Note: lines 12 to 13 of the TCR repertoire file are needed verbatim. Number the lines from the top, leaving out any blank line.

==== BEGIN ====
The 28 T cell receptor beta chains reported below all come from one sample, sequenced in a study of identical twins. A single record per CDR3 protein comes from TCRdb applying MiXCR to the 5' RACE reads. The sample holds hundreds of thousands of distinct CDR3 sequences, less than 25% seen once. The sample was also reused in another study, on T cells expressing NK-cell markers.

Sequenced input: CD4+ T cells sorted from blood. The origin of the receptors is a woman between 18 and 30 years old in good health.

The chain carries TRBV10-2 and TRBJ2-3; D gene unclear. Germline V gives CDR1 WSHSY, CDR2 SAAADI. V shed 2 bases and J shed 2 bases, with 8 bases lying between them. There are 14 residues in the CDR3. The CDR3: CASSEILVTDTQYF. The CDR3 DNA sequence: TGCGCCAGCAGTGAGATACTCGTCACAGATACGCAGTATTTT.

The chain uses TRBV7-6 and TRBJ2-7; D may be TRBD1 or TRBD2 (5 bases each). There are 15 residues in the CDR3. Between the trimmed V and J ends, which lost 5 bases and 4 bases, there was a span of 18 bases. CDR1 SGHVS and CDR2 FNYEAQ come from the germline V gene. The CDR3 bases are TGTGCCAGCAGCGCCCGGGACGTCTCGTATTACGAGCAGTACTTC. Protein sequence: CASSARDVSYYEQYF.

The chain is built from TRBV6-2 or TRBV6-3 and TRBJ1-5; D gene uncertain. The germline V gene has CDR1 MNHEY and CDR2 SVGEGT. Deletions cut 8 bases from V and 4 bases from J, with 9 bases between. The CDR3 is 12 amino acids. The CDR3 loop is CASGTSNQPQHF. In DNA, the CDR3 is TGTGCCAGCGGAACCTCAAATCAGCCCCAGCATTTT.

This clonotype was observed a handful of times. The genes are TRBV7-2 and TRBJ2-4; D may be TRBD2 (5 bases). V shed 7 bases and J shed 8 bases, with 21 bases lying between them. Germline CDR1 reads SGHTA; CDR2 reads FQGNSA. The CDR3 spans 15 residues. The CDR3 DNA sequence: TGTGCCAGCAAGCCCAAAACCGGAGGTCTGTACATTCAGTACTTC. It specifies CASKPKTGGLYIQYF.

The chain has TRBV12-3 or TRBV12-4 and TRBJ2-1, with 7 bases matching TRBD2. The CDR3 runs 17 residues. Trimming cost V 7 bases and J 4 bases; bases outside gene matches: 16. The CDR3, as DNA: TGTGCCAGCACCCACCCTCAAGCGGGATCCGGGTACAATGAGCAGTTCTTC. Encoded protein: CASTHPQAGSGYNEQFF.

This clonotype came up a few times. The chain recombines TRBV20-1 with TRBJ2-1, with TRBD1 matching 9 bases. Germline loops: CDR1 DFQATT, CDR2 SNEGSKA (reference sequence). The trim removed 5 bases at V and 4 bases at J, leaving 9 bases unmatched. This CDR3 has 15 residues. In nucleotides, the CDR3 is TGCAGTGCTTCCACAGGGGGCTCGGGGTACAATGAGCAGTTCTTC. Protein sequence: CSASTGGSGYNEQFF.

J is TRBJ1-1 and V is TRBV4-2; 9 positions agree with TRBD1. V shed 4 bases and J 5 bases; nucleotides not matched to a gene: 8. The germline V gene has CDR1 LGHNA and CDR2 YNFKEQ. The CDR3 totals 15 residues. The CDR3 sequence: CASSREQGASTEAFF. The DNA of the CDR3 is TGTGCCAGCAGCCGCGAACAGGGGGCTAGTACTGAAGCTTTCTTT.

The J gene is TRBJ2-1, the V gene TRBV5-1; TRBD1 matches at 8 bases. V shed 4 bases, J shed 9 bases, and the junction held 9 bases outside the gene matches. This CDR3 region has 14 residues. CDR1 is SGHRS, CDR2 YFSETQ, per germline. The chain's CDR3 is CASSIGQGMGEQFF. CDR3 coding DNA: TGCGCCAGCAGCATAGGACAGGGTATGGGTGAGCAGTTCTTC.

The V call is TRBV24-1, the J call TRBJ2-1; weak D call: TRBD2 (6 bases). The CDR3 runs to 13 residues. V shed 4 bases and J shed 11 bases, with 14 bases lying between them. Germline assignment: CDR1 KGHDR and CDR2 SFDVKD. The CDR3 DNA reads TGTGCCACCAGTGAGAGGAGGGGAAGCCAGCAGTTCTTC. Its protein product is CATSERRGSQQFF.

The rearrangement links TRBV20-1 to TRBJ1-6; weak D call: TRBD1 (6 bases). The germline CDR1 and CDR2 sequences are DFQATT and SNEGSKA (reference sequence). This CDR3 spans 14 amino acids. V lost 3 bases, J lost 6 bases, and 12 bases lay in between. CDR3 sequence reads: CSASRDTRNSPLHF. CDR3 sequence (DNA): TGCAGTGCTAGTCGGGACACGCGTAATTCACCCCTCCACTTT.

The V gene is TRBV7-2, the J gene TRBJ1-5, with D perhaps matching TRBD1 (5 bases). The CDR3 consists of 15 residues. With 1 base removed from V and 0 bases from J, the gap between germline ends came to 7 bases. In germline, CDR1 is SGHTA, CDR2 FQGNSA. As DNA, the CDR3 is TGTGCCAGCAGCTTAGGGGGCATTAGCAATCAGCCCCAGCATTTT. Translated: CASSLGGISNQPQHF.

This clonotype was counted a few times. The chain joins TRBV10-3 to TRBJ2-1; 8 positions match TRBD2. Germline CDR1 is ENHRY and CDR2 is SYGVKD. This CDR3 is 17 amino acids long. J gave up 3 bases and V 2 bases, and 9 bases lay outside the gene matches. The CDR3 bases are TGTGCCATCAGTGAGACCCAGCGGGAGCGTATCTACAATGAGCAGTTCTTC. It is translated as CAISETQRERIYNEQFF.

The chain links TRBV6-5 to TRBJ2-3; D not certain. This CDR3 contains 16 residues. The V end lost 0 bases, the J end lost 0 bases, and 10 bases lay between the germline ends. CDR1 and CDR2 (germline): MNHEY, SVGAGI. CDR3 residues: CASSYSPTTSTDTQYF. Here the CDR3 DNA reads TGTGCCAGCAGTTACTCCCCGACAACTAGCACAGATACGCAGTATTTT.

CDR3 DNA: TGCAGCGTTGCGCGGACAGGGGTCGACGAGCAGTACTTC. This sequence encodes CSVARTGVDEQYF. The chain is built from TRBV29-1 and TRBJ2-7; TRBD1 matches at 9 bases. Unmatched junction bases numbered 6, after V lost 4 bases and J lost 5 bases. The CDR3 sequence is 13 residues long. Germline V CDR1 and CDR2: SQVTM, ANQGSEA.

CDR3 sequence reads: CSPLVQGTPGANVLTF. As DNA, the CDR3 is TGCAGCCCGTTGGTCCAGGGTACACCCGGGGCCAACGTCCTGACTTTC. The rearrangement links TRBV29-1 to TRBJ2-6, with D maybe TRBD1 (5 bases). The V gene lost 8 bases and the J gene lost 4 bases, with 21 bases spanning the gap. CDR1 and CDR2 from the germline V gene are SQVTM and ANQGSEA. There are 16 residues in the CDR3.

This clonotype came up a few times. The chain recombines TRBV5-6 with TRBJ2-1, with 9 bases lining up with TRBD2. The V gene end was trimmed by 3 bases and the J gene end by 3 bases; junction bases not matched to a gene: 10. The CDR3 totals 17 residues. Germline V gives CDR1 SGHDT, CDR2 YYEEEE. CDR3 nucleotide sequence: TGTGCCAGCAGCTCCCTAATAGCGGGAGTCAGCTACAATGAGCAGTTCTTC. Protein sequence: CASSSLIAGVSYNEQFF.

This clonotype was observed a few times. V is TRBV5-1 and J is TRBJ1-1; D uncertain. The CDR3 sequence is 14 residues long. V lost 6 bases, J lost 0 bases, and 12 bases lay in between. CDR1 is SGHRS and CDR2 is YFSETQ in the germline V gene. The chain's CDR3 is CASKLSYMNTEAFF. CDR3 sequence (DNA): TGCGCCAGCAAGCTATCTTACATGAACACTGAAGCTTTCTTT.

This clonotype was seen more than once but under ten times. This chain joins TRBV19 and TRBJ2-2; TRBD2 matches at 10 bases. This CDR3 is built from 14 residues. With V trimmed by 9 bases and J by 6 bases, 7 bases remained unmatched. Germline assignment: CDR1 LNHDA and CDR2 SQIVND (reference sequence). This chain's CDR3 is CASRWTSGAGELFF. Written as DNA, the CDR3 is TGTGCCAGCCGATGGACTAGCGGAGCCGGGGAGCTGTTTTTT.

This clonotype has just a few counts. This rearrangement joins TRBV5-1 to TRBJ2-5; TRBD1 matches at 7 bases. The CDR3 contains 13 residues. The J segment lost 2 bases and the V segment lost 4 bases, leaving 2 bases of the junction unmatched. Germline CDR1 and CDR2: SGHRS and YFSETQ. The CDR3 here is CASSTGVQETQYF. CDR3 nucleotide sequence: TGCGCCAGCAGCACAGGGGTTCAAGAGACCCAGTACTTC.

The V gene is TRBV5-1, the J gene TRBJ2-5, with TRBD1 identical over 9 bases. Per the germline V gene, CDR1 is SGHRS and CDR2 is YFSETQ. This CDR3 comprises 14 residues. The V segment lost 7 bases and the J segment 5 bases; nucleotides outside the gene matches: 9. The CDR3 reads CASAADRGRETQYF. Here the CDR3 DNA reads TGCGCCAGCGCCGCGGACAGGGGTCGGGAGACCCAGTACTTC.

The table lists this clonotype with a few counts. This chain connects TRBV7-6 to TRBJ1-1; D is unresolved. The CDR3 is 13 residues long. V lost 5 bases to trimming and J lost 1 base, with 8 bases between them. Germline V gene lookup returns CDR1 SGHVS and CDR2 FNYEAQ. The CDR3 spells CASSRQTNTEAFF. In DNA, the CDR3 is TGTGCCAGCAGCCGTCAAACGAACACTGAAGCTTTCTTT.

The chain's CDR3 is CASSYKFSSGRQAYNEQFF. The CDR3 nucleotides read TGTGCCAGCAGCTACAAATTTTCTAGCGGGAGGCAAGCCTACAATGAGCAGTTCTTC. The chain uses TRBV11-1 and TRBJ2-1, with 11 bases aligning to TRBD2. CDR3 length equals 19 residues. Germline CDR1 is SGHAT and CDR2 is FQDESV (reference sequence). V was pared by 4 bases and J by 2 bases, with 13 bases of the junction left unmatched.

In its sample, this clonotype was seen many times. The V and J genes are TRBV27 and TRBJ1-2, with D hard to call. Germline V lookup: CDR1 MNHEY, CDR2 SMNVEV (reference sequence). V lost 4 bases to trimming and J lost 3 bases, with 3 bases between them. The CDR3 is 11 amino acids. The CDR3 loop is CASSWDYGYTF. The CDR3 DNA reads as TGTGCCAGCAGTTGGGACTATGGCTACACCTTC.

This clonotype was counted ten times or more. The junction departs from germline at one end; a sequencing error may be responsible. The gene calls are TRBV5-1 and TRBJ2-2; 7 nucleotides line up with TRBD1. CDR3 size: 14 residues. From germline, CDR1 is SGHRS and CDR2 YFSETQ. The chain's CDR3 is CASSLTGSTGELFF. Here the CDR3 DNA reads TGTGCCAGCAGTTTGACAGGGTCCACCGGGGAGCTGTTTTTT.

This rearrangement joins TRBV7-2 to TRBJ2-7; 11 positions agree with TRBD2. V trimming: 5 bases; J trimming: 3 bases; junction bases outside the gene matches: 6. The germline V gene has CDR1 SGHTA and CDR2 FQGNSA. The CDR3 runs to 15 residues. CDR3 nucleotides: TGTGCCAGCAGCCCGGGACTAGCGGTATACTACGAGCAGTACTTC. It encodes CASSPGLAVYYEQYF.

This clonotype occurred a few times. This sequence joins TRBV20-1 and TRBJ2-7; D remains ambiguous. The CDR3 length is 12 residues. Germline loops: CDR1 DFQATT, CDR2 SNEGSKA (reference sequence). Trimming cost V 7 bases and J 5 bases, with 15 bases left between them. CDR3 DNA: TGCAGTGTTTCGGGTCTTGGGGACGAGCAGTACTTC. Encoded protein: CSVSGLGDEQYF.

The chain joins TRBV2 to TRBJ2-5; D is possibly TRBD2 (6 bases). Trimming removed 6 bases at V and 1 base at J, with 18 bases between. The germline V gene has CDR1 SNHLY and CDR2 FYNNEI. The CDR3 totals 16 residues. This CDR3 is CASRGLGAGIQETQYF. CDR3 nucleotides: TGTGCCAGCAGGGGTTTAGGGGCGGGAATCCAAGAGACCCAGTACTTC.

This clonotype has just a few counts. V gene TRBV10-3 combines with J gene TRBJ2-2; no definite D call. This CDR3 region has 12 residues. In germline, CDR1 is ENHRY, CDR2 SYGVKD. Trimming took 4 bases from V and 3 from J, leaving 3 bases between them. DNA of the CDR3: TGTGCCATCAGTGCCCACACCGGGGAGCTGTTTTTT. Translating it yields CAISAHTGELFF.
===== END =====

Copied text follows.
The rearrangement links TRBV20-1 to TRBJ1-6; weak D call: TRBD1 (6 bases). The germline CDR1 and CDR2 sequences are DFQATT and SNEGSKA (reference sequence). This CDR3 spans 14 amino acids. V lost 3 bases, J lost 6 bases, and 12 bases lay in between. CDR3 sequence reads: CSASRDTRNSPLHF. CDR3 sequence (DNA): TGCAGTGCTAGTCGGGACACGCGTAATTCACCCCTCCACTTT.

The V gene is TRBV7-2, the J gene TRBJ1-5, with D perhaps matching TRBD1 (5 bases). The CDR3 consists of 15 residues. With 1 base removed from V and 0 bases from J, the gap between germline ends came to 7 bases. In germline, CDR1 is SGHTA, CDR2 FQGNSA. As DNA, the CDR3 is TGTGCCAGCAGCTTAGGGGGCATTAGCAATCAGCCCCAGCATTTT. Translated: CASSLGGISNQPQHF.